MASSACHUSETTS DELIVERY ASSOCIATION, Plaintiff, Appellee, v. Maura T. HEALEY, in her official capacity as Attorney General of the Commonwealth of Massachusetts, Defendant, Appellant.
The question in this case is whether the express preemption provision of the Federal Aviation Administration Authorization Act of 1994 (“FAAAA”), 49 U.S.C. § 14501(c)(1), preempts the application of “Prong 2” of the Massachusetts Independent Contractor Statute, Mass. Gen. Laws ch. 149, § 148B(a)(2), to the same-day delivery companies that constitute the Massachusetts Delivery Association (“MDA”). This court previously remanded this case to the district court for a determination, on review of the full evidentiary record, of whether Prong 2 is FAAAA-preempted because it “relate[s] to” the prices, routes, or services of the motor carriers. Mass. Delivery Ass'n v. Coakley (MDA II ), 769 F.3d 11, 23 (1st Cir.2014). On remand, the district court, at summary judgment, answered in the affirmative. Mass. Delivery Ass'n v. Healey, 117 F.Supp.3d 86, 97–98 (D.Mass.2015).
After the filing of the appeal in this case, this court held in Schwann v. FedEx Ground Package System, Inc. that the FAAAA preempts the application of Prong 2 1 to the nationwide package delivery service FedEx. 813 F.3d 429, 432 (1st Cir.2016). Applying the reasoning in Schwann, we affirm.
The MDA is a trade organization representing same-day delivery service companies in Massachusetts. The MDA brought this suit on behalf of its members, seeking a declaration that Prong 2 is preempted by the FAAAA as well as an injunction barring the Attorney General from enforcing Prong 2 against its members. The MDA chose one member, X Pressman Trucking & Courier, Inc. (“Xpressman”), as an exemplar for this litigation.
Xpressman offers its clients both scheduled-route and on-demand deliveries. For scheduled-route deliveries, packages are picked up and dropped off at regular times and places. Xpressman's scheduled routes are serviced by forty-six couriers. Xpressman selects scheduled-route couriers by soliciting bids through online advertisements and awarding the route to whoever advances the best bid. For on-demand deliveries, the times, locations, and total number of deliveries are variable and unpredictable. Each day, couriers provide Xpressman with their availability to make on-demand deliveries, and Xpressman matches on-demand delivery requests with available couriers. It was represented to us at oral argument that up to a dozen couriers submit their availability for on-demand deliveries each day and that that number comprises different individuals from day to day.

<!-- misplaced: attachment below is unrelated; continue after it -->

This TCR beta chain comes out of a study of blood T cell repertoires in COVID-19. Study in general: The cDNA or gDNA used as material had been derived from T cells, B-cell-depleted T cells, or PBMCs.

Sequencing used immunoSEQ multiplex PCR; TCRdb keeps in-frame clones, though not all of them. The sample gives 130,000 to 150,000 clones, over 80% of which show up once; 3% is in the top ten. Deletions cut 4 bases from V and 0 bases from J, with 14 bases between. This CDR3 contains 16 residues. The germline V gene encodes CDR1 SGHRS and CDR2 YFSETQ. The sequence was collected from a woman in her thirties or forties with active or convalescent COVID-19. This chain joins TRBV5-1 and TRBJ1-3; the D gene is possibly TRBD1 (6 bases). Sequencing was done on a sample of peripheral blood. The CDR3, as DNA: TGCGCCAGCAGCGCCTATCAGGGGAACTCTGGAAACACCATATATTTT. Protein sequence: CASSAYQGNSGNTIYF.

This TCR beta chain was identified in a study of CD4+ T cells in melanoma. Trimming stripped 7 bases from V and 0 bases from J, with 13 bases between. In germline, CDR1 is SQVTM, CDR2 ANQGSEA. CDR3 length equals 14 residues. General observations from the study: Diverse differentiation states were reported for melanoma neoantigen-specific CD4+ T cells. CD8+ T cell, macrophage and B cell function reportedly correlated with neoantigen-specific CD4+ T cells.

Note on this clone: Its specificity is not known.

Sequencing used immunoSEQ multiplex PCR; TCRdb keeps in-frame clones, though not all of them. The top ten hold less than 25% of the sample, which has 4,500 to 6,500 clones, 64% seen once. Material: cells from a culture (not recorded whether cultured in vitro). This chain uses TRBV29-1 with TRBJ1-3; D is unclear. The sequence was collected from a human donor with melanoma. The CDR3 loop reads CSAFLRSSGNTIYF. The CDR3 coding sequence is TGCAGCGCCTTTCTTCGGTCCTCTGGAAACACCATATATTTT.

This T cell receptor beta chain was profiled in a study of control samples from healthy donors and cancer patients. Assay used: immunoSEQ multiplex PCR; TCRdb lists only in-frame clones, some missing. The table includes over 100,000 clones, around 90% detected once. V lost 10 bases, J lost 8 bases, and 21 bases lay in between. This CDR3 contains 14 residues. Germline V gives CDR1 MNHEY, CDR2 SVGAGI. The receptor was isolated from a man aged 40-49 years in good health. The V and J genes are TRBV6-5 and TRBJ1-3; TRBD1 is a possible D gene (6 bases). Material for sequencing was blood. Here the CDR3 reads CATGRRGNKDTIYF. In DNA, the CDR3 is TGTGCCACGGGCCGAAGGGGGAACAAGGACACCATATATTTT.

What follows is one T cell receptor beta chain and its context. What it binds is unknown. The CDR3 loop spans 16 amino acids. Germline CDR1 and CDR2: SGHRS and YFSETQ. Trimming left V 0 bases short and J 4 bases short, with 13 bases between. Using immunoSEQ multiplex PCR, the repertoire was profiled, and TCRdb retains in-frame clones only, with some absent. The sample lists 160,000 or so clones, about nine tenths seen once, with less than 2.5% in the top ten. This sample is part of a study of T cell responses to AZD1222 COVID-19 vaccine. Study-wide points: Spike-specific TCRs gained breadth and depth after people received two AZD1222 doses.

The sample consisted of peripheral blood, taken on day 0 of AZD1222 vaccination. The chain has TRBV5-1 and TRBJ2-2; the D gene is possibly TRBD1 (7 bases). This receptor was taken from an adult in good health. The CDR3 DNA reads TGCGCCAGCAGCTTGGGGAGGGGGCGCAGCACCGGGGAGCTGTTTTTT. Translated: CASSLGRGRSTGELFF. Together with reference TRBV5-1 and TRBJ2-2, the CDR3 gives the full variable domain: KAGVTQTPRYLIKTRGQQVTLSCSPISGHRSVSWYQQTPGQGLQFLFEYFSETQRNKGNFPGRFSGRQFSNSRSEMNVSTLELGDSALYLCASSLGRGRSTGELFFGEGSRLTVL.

Xpressman considers its couriers to be independent contractors. Xpressman's couriers drive their own cars and trucks. They are paid for each route they complete and they do not receive benefits such as health insurance, retirement, or workers' compensation. Meanwhile, Xpressman has six full-time and two part-time workers, whom Xpressman classifies as employees, for administrative and warehouse duties. Those workers are paid on an hourly or salary basis, and they receive benefits such as health insurance, retirement, and workers' compensation.
The basic premise of the MDA's claim is that Massachusetts law forces Xpressman and other MDA members to designate their couriers as employees rather than as independent contractors, as its member companies have classified them. The relevant Massachusetts law is the Massachusetts Independent Contractor Statute, Mass. Gen. Laws ch. 149, § 148B, which establishes a three-prong test to determine who is an “employee” for the purposes of Massachusetts General Laws Chapters 149 and 151. A worker is considered an employee rather than an independent contractor unless the employer can meet all three prongs:
For the purpose of this chapter and chapter 151, an individual performing any service, except as authorized under this chapter, shall be considered to be an employee under those chapters unless: